|Pollution:Airborne Agricultural pollutants:Herbicide drift|
|Residential and Commercial Development:Housing and Urban Areas:Habitat loss, modification and fragmentation due to urban development|
|Species Stresses:Indirect Species Effects:Poor recruitment (regeneration) and declining population numbers||Olearia pannosa subsp. pannosa in Species Profile and Threats (SPRAT) database (Department of the Environment and Heritage, 2006rv) [Internet].|
|Transportation and Service Corridors:Roads and Railroads:Development and/or maintenance of roads|
Bartley, M.J. (1990). Notes on fruit condition, germinability and seedling morphology of Olearia pannosa Hook. (Velvet Daisy-bush). The Victorian Naturalist. 107(3):80-85.
Cooke, D.A. (1986). Compositae (Asteraceae). In: Jessop, J.P. & H.R. Toelken, eds. Flora of South Australia, Part III: Polemoniaceae-Compositae. 4th Edition. Adelaide: South Australian Government Printing Division.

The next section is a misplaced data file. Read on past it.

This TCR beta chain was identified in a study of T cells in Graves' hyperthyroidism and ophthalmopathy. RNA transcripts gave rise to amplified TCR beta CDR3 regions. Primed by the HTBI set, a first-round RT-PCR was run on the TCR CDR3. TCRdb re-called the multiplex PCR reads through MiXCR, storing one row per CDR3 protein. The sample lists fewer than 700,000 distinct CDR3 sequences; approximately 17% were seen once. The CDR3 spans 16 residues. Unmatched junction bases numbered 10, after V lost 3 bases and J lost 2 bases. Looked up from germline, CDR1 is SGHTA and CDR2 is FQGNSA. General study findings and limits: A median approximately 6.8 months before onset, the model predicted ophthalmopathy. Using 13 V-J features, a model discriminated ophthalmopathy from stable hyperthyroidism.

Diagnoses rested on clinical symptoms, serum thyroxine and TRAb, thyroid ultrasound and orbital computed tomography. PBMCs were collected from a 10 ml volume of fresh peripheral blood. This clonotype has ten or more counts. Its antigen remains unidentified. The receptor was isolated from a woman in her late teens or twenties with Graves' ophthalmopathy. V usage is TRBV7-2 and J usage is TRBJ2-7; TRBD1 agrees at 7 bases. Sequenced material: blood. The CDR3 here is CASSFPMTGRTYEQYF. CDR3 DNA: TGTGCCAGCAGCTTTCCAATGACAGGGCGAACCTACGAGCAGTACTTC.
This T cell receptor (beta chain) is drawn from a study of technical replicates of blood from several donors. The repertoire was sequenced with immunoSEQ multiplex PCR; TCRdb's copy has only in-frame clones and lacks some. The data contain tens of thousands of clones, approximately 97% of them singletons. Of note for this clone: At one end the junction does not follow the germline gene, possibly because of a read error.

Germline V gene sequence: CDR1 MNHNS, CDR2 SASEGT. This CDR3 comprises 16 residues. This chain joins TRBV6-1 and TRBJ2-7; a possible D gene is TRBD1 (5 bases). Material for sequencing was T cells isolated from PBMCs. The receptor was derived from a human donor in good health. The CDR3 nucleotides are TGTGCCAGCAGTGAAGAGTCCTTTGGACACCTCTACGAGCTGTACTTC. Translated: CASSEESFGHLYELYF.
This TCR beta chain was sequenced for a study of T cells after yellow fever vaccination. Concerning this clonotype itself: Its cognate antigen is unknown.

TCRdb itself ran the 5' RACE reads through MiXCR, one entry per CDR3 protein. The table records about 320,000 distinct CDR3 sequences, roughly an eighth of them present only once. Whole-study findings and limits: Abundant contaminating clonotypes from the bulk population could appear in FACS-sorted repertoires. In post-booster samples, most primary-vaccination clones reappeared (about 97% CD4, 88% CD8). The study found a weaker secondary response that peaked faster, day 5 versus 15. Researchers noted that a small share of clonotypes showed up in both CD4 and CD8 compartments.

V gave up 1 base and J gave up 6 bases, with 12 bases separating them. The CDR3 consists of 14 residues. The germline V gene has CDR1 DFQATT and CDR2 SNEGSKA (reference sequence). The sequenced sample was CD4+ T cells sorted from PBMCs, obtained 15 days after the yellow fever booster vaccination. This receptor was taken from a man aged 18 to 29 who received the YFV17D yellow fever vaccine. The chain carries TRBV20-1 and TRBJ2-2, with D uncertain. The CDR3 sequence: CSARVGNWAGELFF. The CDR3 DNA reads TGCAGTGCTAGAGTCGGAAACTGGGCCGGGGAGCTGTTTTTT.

Council of Heads of Australasian Herbaria (CHAH) (2013). Australian Plant Census. [Online]. Australian National Herbarium, Australian National Botanic Gardens and Australian Biological Resources Study . Available from: http://www.anbg.gov.au/cgi-bin/apclist.
Cropper, S.C. (1993). Management of Endangered Plants. East Melbourne, Victoria: CSIRO.
Hills, A., D. Burns, E. Jeffrey & S. Hadden (2003). Flora and Fauna Guarantee Action Statement 189 - Velvet Daisy-bush Olearia pannosa subsp. cardiophylla. [Online]. Victorian Department of Sustainability and Environment (Vic. DSE). Available from: http://www.dse.vic.gov.au/__data/assets/pdf_file/0014/103352/189_Velvet_Daisy_Bush_2003.pdf.